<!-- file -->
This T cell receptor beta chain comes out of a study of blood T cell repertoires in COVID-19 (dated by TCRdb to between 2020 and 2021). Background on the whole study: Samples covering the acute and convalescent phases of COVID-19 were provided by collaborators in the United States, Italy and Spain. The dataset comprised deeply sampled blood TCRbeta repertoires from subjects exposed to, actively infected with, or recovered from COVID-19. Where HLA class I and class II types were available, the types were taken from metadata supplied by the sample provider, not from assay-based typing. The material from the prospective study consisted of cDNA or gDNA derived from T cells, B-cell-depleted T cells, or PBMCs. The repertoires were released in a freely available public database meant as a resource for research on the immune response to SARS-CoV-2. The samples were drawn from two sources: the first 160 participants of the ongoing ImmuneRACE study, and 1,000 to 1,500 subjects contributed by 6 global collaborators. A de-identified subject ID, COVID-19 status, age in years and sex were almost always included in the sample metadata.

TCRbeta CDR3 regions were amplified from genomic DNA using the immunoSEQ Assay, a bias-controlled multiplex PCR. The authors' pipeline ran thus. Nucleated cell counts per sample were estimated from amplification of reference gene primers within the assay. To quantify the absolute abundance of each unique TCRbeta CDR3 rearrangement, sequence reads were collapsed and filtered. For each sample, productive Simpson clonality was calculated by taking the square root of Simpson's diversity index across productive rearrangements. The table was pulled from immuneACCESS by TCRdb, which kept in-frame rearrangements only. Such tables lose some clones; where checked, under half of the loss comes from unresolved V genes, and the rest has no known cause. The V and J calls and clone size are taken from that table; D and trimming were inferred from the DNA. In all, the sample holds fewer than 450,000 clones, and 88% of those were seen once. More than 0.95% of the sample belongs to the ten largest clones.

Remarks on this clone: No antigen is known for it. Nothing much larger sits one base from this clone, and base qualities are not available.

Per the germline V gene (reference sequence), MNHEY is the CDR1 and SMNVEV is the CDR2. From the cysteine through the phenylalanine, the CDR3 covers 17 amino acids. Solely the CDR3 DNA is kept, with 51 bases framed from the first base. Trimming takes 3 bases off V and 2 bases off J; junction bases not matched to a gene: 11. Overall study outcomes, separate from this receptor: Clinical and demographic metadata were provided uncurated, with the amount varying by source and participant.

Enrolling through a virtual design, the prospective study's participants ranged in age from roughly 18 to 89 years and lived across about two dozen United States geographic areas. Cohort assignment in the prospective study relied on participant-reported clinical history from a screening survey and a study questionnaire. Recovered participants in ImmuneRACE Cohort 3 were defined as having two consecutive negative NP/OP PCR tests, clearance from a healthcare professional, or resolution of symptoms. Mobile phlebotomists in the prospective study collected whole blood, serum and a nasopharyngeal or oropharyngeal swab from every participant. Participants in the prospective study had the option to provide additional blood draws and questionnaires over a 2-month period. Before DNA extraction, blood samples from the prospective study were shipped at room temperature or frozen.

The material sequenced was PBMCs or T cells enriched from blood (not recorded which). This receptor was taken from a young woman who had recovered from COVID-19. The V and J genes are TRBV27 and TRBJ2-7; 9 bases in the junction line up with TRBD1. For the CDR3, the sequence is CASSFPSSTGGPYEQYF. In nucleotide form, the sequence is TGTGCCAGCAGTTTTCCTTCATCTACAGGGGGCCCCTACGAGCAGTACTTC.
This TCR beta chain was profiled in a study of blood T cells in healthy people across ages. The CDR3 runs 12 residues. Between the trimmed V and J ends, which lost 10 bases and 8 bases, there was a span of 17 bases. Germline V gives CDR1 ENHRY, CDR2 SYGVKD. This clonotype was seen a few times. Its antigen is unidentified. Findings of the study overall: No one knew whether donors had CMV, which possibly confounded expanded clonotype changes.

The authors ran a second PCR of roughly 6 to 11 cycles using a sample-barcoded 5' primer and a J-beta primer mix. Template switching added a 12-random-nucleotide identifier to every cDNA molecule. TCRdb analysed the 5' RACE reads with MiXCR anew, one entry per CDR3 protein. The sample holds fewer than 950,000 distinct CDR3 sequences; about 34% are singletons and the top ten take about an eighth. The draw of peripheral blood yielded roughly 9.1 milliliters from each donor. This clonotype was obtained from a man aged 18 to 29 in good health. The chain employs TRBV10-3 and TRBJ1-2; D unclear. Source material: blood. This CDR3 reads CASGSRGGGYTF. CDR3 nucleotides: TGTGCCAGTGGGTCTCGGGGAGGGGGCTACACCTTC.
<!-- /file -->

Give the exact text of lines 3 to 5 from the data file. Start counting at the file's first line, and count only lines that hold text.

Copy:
Remarks on this clone: No antigen is known for it. Nothing much larger sits one base from this clone, and base qualities are not available.

Per the germline V gene (reference sequence), MNHEY is the CDR1 and SMNVEV is the CDR2. From the cysteine through the phenylalanine, the CDR3 covers 17 amino acids. Solely the CDR3 DNA is kept, with 51 bases framed from the first base. Trimming takes 3 bases off V and 2 bases off J; junction bases not matched to a gene: 11. Overall study outcomes, separate from this receptor: Clinical and demographic metadata were provided uncurated, with the amount varying by source and participant.

Enrolling through a virtual design, the prospective study's participants ranged in age from roughly 18 to 89 years and lived across about two dozen United States geographic areas. Cohort assignment in the prospective study relied on participant-reported clinical history from a screening survey and a study questionnaire. Recovered participants in ImmuneRACE Cohort 3 were defined as having two consecutive negative NP/OP PCR tests, clearance from a healthcare professional, or resolution of symptoms. Mobile phlebotomists in the prospective study collected whole blood, serum and a nasopharyngeal or oropharyngeal swab from every participant. Participants in the prospective study had the option to provide additional blood draws and questionnaires over a 2-month period. Before DNA extraction, blood samples from the prospective study were shipped at room temperature or frozen.